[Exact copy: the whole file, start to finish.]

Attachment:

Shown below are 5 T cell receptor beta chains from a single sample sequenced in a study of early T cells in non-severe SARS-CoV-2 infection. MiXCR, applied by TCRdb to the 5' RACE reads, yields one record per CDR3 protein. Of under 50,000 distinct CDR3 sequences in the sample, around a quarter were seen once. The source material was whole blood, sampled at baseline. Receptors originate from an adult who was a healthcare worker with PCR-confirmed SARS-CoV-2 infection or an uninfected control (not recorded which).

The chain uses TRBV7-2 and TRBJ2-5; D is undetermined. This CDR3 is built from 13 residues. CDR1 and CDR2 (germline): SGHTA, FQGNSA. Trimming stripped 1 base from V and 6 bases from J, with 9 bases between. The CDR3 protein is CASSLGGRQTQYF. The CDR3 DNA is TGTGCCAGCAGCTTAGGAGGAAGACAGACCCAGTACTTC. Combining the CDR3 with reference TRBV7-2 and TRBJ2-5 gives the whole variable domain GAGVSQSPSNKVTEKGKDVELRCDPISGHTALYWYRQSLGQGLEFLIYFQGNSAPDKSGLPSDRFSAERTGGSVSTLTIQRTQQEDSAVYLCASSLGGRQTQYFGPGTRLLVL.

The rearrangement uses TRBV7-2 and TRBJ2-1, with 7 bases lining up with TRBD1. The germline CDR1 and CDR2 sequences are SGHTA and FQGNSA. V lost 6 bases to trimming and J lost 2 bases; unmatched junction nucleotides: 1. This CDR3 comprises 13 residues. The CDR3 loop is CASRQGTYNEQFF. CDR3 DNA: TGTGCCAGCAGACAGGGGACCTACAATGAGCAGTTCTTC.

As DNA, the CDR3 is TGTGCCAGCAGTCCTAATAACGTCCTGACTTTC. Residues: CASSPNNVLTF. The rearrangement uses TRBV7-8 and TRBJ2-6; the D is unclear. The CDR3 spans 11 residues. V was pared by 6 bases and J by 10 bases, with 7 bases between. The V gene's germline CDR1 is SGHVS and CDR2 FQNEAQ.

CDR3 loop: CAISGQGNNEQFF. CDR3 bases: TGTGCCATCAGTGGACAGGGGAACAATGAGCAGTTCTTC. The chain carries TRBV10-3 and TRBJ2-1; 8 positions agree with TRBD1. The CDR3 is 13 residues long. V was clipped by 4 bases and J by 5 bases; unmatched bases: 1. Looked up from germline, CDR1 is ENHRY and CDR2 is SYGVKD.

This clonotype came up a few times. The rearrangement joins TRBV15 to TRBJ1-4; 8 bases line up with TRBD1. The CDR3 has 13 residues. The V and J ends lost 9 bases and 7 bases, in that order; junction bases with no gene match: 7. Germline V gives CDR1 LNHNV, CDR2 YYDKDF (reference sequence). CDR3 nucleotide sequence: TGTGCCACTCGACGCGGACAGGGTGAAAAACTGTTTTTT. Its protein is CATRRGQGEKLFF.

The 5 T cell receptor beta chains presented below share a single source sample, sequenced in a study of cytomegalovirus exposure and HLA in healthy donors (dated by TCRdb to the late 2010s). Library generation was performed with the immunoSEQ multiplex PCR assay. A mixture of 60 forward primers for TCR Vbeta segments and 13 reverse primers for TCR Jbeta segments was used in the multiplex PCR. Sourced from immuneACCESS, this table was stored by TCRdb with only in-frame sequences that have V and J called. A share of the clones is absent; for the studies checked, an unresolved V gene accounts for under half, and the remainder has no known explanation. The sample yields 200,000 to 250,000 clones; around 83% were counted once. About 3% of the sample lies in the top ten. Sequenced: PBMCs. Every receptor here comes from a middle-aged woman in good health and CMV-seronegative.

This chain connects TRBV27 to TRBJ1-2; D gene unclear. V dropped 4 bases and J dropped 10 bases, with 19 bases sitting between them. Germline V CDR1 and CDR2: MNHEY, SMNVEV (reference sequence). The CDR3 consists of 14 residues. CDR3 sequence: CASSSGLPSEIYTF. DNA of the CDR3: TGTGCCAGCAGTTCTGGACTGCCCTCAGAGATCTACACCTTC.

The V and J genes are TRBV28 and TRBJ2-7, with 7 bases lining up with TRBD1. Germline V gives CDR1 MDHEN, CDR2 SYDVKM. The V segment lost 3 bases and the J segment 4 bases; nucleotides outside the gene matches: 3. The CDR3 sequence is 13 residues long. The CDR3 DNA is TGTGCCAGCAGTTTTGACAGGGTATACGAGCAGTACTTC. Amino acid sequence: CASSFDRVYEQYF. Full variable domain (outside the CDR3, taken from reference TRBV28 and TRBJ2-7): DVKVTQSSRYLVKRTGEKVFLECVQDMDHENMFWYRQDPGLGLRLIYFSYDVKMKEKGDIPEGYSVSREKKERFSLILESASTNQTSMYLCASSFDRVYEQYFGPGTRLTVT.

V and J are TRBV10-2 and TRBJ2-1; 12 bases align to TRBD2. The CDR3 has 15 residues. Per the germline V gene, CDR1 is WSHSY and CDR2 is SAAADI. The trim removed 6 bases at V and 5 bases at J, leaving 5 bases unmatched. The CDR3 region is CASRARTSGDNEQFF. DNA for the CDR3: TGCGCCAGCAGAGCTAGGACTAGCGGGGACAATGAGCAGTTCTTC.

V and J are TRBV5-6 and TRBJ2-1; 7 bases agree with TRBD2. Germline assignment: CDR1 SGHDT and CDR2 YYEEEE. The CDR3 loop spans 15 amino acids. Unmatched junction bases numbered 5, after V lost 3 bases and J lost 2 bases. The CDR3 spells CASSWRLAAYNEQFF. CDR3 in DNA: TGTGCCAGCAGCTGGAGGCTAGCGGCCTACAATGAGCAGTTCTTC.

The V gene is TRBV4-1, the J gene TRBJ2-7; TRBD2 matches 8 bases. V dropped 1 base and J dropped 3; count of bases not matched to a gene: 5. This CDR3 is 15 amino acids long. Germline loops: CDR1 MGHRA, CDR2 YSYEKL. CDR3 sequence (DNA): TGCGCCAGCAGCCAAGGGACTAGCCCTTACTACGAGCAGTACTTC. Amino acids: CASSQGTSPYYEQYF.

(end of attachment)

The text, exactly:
Shown below are 5 T cell receptor beta chains from a single sample sequenced in a study of early T cells in non-severe SARS-CoV-2 infection. MiXCR, applied by TCRdb to the 5' RACE reads, yields one record per CDR3 protein. Of under 50,000 distinct CDR3 sequences in the sample, around a quarter were seen once. The source material was whole blood, sampled at baseline. Receptors originate from an adult who was a healthcare worker with PCR-confirmed SARS-CoV-2 infection or an uninfected control (not recorded which).

The chain uses TRBV7-2 and TRBJ2-5; D is undetermined. This CDR3 is built from 13 residues. CDR1 and CDR2 (germline): SGHTA, FQGNSA. Trimming stripped 1 base from V and 6 bases from J, with 9 bases between. The CDR3 protein is CASSLGGRQTQYF. The CDR3 DNA is TGTGCCAGCAGCTTAGGAGGAAGACAGACCCAGTACTTC. Combining the CDR3 with reference TRBV7-2 and TRBJ2-5 gives the whole variable domain GAGVSQSPSNKVTEKGKDVELRCDPISGHTALYWYRQSLGQGLEFLIYFQGNSAPDKSGLPSDRFSAERTGGSVSTLTIQRTQQEDSAVYLCASSLGGRQTQYFGPGTRLLVL.

The rearrangement uses TRBV7-2 and TRBJ2-1, with 7 bases lining up with TRBD1. The germline CDR1 and CDR2 sequences are SGHTA and FQGNSA. V lost 6 bases to trimming and J lost 2 bases; unmatched junction nucleotides: 1. This CDR3 comprises 13 residues. The CDR3 loop is CASRQGTYNEQFF. CDR3 DNA: TGTGCCAGCAGACAGGGGACCTACAATGAGCAGTTCTTC.

As DNA, the CDR3 is TGTGCCAGCAGTCCTAATAACGTCCTGACTTTC. Residues: CASSPNNVLTF. The rearrangement uses TRBV7-8 and TRBJ2-6; the D is unclear. The CDR3 spans 11 residues. V was pared by 6 bases and J by 10 bases, with 7 bases between. The V gene's germline CDR1 is SGHVS and CDR2 FQNEAQ.

CDR3 loop: CAISGQGNNEQFF. CDR3 bases: TGTGCCATCAGTGGACAGGGGAACAATGAGCAGTTCTTC. The chain carries TRBV10-3 and TRBJ2-1; 8 positions agree with TRBD1. The CDR3 is 13 residues long. V was clipped by 4 bases and J by 5 bases; unmatched bases: 1. Looked up from germline, CDR1 is ENHRY and CDR2 is SYGVKD.

This clonotype came up a few times. The rearrangement joins TRBV15 to TRBJ1-4; 8 bases line up with TRBD1. The CDR3 has 13 residues. The V and J ends lost 9 bases and 7 bases, in that order; junction bases with no gene match: 7. Germline V gives CDR1 LNHNV, CDR2 YYDKDF (reference sequence). CDR3 nucleotide sequence: TGTGCCACTCGACGCGGACAGGGTGAAAAACTGTTTTTT. Its protein is CATRRGQGEKLFF.

The 5 T cell receptor beta chains presented below share a single source sample, sequenced in a study of cytomegalovirus exposure and HLA in healthy donors (dated by TCRdb to the late 2010s). Library generation was performed with the immunoSEQ multiplex PCR assay. A mixture of 60 forward primers for TCR Vbeta segments and 13 reverse primers for TCR Jbeta segments was used in the multiplex PCR. Sourced from immuneACCESS, this table was stored by TCRdb with only in-frame sequences that have V and J called. A share of the clones is absent; for the studies checked, an unresolved V gene accounts for under half, and the remainder has no known explanation. The sample yields 200,000 to 250,000 clones; around 83% were counted once. About 3% of the sample lies in the top ten. Sequenced: PBMCs. Every receptor here comes from a middle-aged woman in good health and CMV-seronegative.

This chain connects TRBV27 to TRBJ1-2; D gene unclear. V dropped 4 bases and J dropped 10 bases, with 19 bases sitting between them. Germline V CDR1 and CDR2: MNHEY, SMNVEV (reference sequence). The CDR3 consists of 14 residues. CDR3 sequence: CASSSGLPSEIYTF. DNA of the CDR3: TGTGCCAGCAGTTCTGGACTGCCCTCAGAGATCTACACCTTC.

The V and J genes are TRBV28 and TRBJ2-7, with 7 bases lining up with TRBD1. Germline V gives CDR1 MDHEN, CDR2 SYDVKM. The V segment lost 3 bases and the J segment 4 bases; nucleotides outside the gene matches: 3. The CDR3 sequence is 13 residues long. The CDR3 DNA is TGTGCCAGCAGTTTTGACAGGGTATACGAGCAGTACTTC. Amino acid sequence: CASSFDRVYEQYF. Full variable domain (outside the CDR3, taken from reference TRBV28 and TRBJ2-7): DVKVTQSSRYLVKRTGEKVFLECVQDMDHENMFWYRQDPGLGLRLIYFSYDVKMKEKGDIPEGYSVSREKKERFSLILESASTNQTSMYLCASSFDRVYEQYFGPGTRLTVT.

V and J are TRBV10-2 and TRBJ2-1; 12 bases align to TRBD2. The CDR3 has 15 residues. Per the germline V gene, CDR1 is WSHSY and CDR2 is SAAADI. The trim removed 6 bases at V and 5 bases at J, leaving 5 bases unmatched. The CDR3 region is CASRARTSGDNEQFF. DNA for the CDR3: TGCGCCAGCAGAGCTAGGACTAGCGGGGACAATGAGCAGTTCTTC.

V and J are TRBV5-6 and TRBJ2-1; 7 bases agree with TRBD2. Germline assignment: CDR1 SGHDT and CDR2 YYEEEE. The CDR3 loop spans 15 amino acids. Unmatched junction bases numbered 5, after V lost 3 bases and J lost 2 bases. The CDR3 spells CASSWRLAAYNEQFF. CDR3 in DNA: TGTGCCAGCAGCTGGAGGCTAGCGGCCTACAATGAGCAGTTCTTC.

The V gene is TRBV4-1, the J gene TRBJ2-7; TRBD2 matches 8 bases. V dropped 1 base and J dropped 3; count of bases not matched to a gene: 5. This CDR3 is 15 amino acids long. Germline loops: CDR1 MGHRA, CDR2 YSYEKL. CDR3 sequence (DNA): TGCGCCAGCAGCCAAGGGACTAGCCCTTACTACGAGCAGTACTTC. Amino acids: CASSQGTSPYYEQYF.